Bank Negara Malaysia (‘BNM’) announced at a media briefing on 7 November 2019 a proposal to introduce a Cash Transaction Limit (‘CTL’) of RM25,000.
The CTL is an initiative of the National Coordination Committee to Counter Money Laundering (NCC) and is a further tool to combat money laundering and terrorism financing in Malaysia.
Towards this end, BNM has published a brief announcement
and a set of Frequently Asked Questions on Proposed Cash Transaction Limit (‘FAQ’)
on its website on 9 November 2019.
Below is a summary of some of the key questions covered by the FAQs.
Q: What is a CTL?
It is a limit on the amount that can be paid by physical cash per transaction. Any transaction that exceeds the prescribed amount cannot be paid by physical cash.
Q: What is being proposed?
A CTL of RM25,000 per transaction is being proposed. Any cash transaction above this limit will have to be paid electronically, by cheque or through financial institutions.
The proposal covers all types of physical cash payment transactions, e.g. payment for goods and services, donations or payment between individuals for any purpose whatsoever. In this regard, BNM has said in its media briefing that the CTL applies to payments by business-to-business (B2B), business-to-consumer (B2C) and vice versa
, and consumer-to-consumer (C2C).
Q: What transactions are exempted from the CTL?
Two types of transactions are exempted from the CTL –
It has been reported that during the media briefing, BNM has clarified that payments through traceable channels such as e-payments, credit or debit cards or cheques, fall outside the purview of the CTL.
Q: Can I deposit or withdraw RM30,000 in physical cash into/from my bank account?
Yes. Physical cash transactions (e.g. deposit, withdrawal, payment or transfer) with or through licensed banks under the Financial Services Act 2013, licensed Islamic banks under the Islamic Financial Services Act 2013, or prescribed financial institutions under the Development Financial Institutions Act 2002 are exempted from the CTL limit.
Q: A second-hand car is put up for sale for RM60,000. This is a transaction between two individuals with no financial institutions involved. Can I pay the seller RM2,000 in physical cash for the next 30 months?
Yes, the breaking-up of a transaction into several small amounts for legitimate business purposes
is allowed (e.g. cash instalments). However, each instalment payment cannot be more than RM25,000 in physical cash.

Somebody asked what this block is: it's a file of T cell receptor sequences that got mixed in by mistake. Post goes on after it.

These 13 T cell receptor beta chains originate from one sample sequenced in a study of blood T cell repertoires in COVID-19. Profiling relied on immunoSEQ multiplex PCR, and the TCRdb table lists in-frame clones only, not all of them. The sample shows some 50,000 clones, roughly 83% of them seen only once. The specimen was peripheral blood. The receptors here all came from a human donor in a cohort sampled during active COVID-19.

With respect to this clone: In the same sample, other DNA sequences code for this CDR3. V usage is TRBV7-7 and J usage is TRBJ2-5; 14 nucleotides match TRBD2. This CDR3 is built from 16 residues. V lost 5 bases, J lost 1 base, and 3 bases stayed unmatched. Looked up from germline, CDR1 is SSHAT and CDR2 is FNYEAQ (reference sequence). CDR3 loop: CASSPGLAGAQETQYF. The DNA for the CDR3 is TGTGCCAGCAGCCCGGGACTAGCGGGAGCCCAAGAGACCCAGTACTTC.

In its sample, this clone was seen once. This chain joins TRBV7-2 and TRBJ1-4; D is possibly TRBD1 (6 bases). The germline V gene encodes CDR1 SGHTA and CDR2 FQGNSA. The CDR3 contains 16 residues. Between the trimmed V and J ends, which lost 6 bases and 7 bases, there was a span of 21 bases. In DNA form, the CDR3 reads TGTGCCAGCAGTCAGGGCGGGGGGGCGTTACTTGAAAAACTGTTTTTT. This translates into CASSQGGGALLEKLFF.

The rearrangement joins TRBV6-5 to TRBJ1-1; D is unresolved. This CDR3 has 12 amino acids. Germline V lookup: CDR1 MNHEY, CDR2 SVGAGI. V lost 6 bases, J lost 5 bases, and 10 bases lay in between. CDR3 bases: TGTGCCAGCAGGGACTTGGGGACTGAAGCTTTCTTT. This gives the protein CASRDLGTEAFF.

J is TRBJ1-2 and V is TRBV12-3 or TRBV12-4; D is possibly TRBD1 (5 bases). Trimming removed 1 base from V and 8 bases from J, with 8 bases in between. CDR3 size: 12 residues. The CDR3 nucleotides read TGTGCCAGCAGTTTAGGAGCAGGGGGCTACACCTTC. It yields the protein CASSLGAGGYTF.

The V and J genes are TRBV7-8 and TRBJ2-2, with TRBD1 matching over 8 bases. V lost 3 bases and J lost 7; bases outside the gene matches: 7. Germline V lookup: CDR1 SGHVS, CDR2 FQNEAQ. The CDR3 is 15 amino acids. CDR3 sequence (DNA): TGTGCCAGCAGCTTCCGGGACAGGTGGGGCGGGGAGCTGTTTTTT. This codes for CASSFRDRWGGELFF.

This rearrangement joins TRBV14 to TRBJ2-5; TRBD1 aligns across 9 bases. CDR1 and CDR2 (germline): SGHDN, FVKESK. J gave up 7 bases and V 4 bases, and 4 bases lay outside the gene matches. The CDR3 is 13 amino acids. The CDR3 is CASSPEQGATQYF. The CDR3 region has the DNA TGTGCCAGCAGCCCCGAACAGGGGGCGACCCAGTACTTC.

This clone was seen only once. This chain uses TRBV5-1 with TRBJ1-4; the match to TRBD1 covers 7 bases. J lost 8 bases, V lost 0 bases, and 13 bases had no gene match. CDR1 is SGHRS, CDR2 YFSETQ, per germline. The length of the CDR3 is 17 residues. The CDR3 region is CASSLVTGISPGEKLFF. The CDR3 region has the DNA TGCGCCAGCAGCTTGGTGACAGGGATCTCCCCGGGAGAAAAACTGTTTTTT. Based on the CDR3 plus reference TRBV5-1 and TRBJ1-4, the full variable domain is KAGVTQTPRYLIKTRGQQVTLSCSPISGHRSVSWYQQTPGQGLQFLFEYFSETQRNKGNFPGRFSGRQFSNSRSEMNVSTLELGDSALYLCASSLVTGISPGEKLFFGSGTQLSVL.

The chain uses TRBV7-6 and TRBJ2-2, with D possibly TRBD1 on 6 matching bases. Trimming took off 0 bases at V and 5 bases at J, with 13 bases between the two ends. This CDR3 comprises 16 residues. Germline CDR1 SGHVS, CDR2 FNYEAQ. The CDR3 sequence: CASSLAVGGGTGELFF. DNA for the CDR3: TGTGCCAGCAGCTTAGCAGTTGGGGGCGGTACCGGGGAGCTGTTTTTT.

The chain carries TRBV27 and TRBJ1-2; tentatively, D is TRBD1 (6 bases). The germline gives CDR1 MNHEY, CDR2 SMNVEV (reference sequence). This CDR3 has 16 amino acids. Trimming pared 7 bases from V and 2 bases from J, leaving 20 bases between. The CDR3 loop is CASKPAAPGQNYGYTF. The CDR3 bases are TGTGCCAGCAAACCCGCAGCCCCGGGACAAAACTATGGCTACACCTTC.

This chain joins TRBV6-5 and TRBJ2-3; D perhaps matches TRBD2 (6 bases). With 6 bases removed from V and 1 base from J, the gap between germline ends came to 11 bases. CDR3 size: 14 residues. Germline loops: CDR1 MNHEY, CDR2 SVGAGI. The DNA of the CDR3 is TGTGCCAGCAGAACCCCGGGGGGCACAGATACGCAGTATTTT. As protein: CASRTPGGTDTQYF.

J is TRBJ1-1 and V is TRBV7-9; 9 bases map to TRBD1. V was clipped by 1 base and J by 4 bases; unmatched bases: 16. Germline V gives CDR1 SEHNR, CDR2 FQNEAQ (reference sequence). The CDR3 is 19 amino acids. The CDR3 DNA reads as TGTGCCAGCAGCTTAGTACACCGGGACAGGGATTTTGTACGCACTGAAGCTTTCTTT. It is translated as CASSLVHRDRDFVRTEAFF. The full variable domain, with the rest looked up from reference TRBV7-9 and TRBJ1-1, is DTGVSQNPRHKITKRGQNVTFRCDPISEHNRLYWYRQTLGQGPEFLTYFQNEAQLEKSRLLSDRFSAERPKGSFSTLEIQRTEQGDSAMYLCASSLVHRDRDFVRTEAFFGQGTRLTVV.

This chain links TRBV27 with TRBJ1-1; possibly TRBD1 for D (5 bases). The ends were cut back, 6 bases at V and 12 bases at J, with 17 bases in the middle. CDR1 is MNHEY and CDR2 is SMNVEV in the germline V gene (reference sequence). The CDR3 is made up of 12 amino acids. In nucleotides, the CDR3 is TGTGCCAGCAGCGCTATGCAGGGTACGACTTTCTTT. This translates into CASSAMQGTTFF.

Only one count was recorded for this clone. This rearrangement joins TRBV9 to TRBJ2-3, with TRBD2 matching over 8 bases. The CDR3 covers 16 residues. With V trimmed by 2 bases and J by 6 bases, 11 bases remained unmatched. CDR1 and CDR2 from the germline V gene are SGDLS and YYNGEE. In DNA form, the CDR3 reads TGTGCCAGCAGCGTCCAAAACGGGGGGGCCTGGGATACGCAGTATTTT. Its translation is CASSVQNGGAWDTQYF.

Q: The price of goods purchased is RM30,000. Can I pay for a portion of it in physical cash (e.g. RM10,000), with the remainder paid electronically, by cheque or through the banking system?
Yes, this is because in this single transaction, the physical cash component is below RM25,000.
Q: The price of goods purchased is RM27,000. Can I pay for it through three separate physical cash payments of RM9,000 each in the same day?
No. A series of physical cash transactions is still considered as a single transaction if it is made to/from the same person, for the same purpose, and within the same day. Splitting the payment of goods and services into several smaller transactions to avoid the application of the limit is prohibited.
Q: Can I pay all my employees (assume 20 persons), whose salary is RM20,000 per person in physical cash?
Yes, physical cash transactions with multiple different persons are not aggregated for purposes of the cash transaction limit.
Q: I have USD10,000 in physical cash. Can I exchange it for ringgit with a licensed money changer over the counter and receive the ringgit in physical cash?
Yes, a money-changing transaction with a licensed money changer is not subject to the cash transaction limit.
Q: Can I transfer RM30,000 in physical cash to another person?
No. The proposed measure covers individual-to-individual physical cash transactions. So, this is a breach of the limit. A transfer above RM25,000 must be done electronically, by cheque or through the financial institutions.
Q: Can I donate RM30,000 in physical cash to a charity or NGO of my choice?
No. The proposed measure covers entity-to-entity, and entity-to-individual (vice-versa
) cash transactions. So, this is a breach of the limit. Donations above RM25,000 must be done electronically, by cheque or through the financial institutions.
If the transaction is under exigent situations such as for humanitarian aid and disaster relief, it will be exempted from the limit subject to approval from the Minister of Finance on the recommendation of Bank Negara Malaysia.
Q: My wife and I want to pay the deposit for a condominium amounting to RM30,000 to the developer. Can each of us separately withdraw physical cash from our respective banks and pay the deposit in physical cash to the developer?
No. You can only make payment up to RM25,000 in physical cash to the developer and the remaining balance should be paid electronically or by cheque. Alternatively, you and your wife can instruct your banks to directly transfer the amount into the developer’s account without the need for withdrawal of cash.
The implementation date for the CTL has yet to be announced. Provisions for implementing the CTL are contained in clause 21 of the Currency Bill 2019
that has been tabled before the Malaysian Parliament. Apart from prohibiting the use of currency in making or receiving in a single transaction of an aggregate amount set out in the Second Schedule (presently stated as ‘nil
’), clause 21 of the Bill also makes it an offence for any person to undertake or structure, or assist or participate in the structuring of, any transaction with the intention to avoid the application of the CTL.